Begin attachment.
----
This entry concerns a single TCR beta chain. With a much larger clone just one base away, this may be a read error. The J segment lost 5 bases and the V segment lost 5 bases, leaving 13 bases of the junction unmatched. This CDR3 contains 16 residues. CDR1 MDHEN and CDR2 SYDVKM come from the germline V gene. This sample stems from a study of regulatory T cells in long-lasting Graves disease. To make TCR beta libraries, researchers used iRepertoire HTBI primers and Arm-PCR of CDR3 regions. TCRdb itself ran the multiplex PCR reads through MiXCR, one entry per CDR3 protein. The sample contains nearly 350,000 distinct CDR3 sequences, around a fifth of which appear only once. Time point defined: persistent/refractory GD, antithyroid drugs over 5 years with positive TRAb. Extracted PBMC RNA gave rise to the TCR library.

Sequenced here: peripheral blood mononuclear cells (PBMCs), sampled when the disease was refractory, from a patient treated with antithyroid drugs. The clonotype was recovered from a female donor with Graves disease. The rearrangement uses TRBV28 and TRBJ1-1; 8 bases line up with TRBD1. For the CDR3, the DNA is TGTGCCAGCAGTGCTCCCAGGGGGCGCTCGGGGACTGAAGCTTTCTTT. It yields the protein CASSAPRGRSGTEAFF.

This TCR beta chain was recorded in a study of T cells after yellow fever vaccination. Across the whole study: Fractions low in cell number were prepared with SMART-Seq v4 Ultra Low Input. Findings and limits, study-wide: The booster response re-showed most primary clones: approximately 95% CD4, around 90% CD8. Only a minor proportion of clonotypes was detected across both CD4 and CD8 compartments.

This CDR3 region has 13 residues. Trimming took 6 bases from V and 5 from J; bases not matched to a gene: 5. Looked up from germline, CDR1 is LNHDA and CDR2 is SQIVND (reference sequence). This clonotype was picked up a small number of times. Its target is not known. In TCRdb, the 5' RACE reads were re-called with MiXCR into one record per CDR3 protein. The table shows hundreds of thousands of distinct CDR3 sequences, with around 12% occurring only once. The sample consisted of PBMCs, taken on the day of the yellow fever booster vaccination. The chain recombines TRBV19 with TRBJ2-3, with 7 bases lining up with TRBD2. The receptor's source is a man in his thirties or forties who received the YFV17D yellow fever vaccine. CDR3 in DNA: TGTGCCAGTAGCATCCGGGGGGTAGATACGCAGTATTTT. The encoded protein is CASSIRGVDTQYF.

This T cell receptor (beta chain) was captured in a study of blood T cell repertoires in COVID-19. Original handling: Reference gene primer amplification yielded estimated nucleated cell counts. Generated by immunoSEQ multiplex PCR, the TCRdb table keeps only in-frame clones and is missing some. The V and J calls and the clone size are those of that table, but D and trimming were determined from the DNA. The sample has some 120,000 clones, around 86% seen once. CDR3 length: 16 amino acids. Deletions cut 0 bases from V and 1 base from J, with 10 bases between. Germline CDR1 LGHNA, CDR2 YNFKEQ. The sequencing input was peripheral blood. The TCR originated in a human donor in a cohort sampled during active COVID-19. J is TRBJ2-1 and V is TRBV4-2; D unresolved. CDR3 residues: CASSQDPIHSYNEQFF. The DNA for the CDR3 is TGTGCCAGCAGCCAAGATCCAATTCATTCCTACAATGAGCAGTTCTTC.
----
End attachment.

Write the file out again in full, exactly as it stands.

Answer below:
This entry concerns a single TCR beta chain. With a much larger clone just one base away, this may be a read error. The J segment lost 5 bases and the V segment lost 5 bases, leaving 13 bases of the junction unmatched. This CDR3 contains 16 residues. CDR1 MDHEN and CDR2 SYDVKM come from the germline V gene. This sample stems from a study of regulatory T cells in long-lasting Graves disease. To make TCR beta libraries, researchers used iRepertoire HTBI primers and Arm-PCR of CDR3 regions. TCRdb itself ran the multiplex PCR reads through MiXCR, one entry per CDR3 protein. The sample contains nearly 350,000 distinct CDR3 sequences, around a fifth of which appear only once. Time point defined: persistent/refractory GD, antithyroid drugs over 5 years with positive TRAb. Extracted PBMC RNA gave rise to the TCR library.

Sequenced here: peripheral blood mononuclear cells (PBMCs), sampled when the disease was refractory, from a patient treated with antithyroid drugs. The clonotype was recovered from a female donor with Graves disease. The rearrangement uses TRBV28 and TRBJ1-1; 8 bases line up with TRBD1. For the CDR3, the DNA is TGTGCCAGCAGTGCTCCCAGGGGGCGCTCGGGGACTGAAGCTTTCTTT. It yields the protein CASSAPRGRSGTEAFF.

This TCR beta chain was recorded in a study of T cells after yellow fever vaccination. Across the whole study: Fractions low in cell number were prepared with SMART-Seq v4 Ultra Low Input. Findings and limits, study-wide: The booster response re-showed most primary clones: approximately 95% CD4, around 90% CD8. Only a minor proportion of clonotypes was detected across both CD4 and CD8 compartments.

This CDR3 region has 13 residues. Trimming took 6 bases from V and 5 from J; bases not matched to a gene: 5. Looked up from germline, CDR1 is LNHDA and CDR2 is SQIVND (reference sequence). This clonotype was picked up a small number of times. Its target is not known. In TCRdb, the 5' RACE reads were re-called with MiXCR into one record per CDR3 protein. The table shows hundreds of thousands of distinct CDR3 sequences, with around 12% occurring only once. The sample consisted of PBMCs, taken on the day of the yellow fever booster vaccination. The chain recombines TRBV19 with TRBJ2-3, with 7 bases lining up with TRBD2. The receptor's source is a man in his thirties or forties who received the YFV17D yellow fever vaccine. CDR3 in DNA: TGTGCCAGTAGCATCCGGGGGGTAGATACGCAGTATTTT. The encoded protein is CASSIRGVDTQYF.

This T cell receptor (beta chain) was captured in a study of blood T cell repertoires in COVID-19. Original handling: Reference gene primer amplification yielded estimated nucleated cell counts. Generated by immunoSEQ multiplex PCR, the TCRdb table keeps only in-frame clones and is missing some. The V and J calls and the clone size are those of that table, but D and trimming were determined from the DNA. The sample has some 120,000 clones, around 86% seen once. CDR3 length: 16 amino acids. Deletions cut 0 bases from V and 1 base from J, with 10 bases between. Germline CDR1 LGHNA, CDR2 YNFKEQ. The sequencing input was peripheral blood. The TCR originated in a human donor in a cohort sampled during active COVID-19. J is TRBJ2-1 and V is TRBV4-2; D unresolved. CDR3 residues: CASSQDPIHSYNEQFF. The DNA for the CDR3 is TGTGCCAGCAGCCAAGATCCAATTCATTCCTACAATGAGCAGTTCTTC.